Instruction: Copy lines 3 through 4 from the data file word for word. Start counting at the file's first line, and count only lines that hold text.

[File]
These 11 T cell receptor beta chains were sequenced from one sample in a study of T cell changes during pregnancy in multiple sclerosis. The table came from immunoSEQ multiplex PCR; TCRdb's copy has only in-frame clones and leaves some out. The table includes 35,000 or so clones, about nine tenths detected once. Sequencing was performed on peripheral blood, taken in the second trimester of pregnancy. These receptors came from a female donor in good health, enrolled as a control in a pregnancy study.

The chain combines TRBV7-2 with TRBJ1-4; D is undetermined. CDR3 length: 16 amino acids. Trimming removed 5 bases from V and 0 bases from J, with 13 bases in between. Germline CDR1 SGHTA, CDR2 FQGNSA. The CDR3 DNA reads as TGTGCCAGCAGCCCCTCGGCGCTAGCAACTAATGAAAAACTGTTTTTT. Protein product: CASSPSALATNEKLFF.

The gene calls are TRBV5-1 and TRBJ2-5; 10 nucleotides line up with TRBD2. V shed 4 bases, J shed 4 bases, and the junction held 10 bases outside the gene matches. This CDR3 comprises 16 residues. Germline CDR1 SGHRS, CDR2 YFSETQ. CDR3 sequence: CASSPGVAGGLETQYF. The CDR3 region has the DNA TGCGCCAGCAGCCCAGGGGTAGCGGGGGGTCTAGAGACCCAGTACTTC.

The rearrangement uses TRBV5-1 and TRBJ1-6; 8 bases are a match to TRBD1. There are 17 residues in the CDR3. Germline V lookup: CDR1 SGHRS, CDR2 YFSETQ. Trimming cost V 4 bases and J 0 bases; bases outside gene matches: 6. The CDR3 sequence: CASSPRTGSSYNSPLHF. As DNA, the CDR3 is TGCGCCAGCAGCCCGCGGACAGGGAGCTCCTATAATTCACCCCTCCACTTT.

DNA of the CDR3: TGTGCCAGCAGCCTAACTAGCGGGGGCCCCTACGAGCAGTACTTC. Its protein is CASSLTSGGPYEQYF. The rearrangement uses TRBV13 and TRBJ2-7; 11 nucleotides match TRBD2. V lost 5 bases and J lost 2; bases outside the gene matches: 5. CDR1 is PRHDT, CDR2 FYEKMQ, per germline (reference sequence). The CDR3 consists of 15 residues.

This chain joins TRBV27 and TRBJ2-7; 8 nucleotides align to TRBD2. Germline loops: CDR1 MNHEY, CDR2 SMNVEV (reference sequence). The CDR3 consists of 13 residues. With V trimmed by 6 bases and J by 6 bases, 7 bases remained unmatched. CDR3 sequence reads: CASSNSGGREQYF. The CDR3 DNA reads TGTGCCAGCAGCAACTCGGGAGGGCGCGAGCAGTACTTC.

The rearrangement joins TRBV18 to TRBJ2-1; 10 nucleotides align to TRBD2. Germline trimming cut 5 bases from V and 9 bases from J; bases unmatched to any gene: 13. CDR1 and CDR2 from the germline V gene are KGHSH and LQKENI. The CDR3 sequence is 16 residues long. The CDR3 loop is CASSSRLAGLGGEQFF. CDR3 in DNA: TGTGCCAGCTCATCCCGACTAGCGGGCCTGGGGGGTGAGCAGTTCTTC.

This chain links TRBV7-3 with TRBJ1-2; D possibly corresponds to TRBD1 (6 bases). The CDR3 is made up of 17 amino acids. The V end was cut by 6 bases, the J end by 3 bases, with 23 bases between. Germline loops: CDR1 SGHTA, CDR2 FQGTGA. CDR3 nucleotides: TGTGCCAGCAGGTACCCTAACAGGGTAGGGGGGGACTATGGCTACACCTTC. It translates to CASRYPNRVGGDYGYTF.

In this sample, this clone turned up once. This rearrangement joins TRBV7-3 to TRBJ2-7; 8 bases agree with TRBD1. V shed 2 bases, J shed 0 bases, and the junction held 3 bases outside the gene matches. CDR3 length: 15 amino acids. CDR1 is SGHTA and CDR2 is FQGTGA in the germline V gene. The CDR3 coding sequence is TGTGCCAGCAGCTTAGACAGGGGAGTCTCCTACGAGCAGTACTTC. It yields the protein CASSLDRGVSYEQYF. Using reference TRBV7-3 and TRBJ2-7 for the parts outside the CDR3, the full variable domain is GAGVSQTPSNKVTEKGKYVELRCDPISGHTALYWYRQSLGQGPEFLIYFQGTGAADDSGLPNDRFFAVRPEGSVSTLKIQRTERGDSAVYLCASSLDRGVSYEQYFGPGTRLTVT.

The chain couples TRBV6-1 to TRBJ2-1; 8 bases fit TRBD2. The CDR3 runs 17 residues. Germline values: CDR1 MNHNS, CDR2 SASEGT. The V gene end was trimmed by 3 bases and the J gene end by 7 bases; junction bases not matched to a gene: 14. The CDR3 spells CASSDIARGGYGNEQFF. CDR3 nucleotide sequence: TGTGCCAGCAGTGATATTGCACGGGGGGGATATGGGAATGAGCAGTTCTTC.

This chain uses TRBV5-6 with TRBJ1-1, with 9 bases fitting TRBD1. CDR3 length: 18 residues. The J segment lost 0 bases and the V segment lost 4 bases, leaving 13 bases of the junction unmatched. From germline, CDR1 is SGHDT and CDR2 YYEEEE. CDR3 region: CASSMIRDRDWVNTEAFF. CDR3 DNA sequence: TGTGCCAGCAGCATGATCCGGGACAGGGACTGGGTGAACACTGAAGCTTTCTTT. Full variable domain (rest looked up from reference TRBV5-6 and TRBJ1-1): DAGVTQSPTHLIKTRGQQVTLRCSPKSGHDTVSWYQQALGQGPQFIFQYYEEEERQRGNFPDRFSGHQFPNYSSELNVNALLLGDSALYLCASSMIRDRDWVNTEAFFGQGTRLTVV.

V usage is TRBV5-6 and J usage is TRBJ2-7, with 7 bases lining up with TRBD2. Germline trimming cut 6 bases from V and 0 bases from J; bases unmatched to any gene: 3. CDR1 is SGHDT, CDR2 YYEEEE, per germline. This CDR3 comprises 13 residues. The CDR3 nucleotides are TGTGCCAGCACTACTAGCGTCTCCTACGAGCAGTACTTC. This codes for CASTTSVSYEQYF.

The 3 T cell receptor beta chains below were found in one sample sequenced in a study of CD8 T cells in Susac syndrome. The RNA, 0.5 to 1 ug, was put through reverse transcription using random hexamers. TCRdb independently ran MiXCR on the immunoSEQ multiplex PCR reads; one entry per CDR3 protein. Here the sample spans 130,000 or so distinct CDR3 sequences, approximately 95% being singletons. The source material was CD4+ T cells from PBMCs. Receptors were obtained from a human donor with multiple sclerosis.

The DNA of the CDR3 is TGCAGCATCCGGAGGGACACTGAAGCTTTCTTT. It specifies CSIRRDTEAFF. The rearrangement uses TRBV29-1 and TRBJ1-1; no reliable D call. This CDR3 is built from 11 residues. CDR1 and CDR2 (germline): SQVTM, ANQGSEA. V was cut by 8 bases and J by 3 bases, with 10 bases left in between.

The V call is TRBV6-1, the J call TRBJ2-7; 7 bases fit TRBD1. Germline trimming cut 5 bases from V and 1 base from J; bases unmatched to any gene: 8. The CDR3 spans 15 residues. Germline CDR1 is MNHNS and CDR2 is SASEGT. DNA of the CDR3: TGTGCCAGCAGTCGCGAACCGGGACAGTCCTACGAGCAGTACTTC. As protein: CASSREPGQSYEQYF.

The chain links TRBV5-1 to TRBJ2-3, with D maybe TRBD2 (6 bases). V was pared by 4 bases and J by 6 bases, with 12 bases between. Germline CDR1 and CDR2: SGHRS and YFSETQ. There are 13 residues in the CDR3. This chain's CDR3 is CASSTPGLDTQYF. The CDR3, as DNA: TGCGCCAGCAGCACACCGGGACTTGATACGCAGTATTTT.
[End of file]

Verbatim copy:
The gene calls are TRBV5-1 and TRBJ2-5; 10 nucleotides line up with TRBD2. V shed 4 bases, J shed 4 bases, and the junction held 10 bases outside the gene matches. This CDR3 comprises 16 residues. Germline CDR1 SGHRS, CDR2 YFSETQ. CDR3 sequence: CASSPGVAGGLETQYF. The CDR3 region has the DNA TGCGCCAGCAGCCCAGGGGTAGCGGGGGGTCTAGAGACCCAGTACTTC.

The rearrangement uses TRBV5-1 and TRBJ1-6; 8 bases are a match to TRBD1. There are 17 residues in the CDR3. Germline V lookup: CDR1 SGHRS, CDR2 YFSETQ. Trimming cost V 4 bases and J 0 bases; bases outside gene matches: 6. The CDR3 sequence: CASSPRTGSSYNSPLHF. As DNA, the CDR3 is TGCGCCAGCAGCCCGCGGACAGGGAGCTCCTATAATTCACCCCTCCACTTT.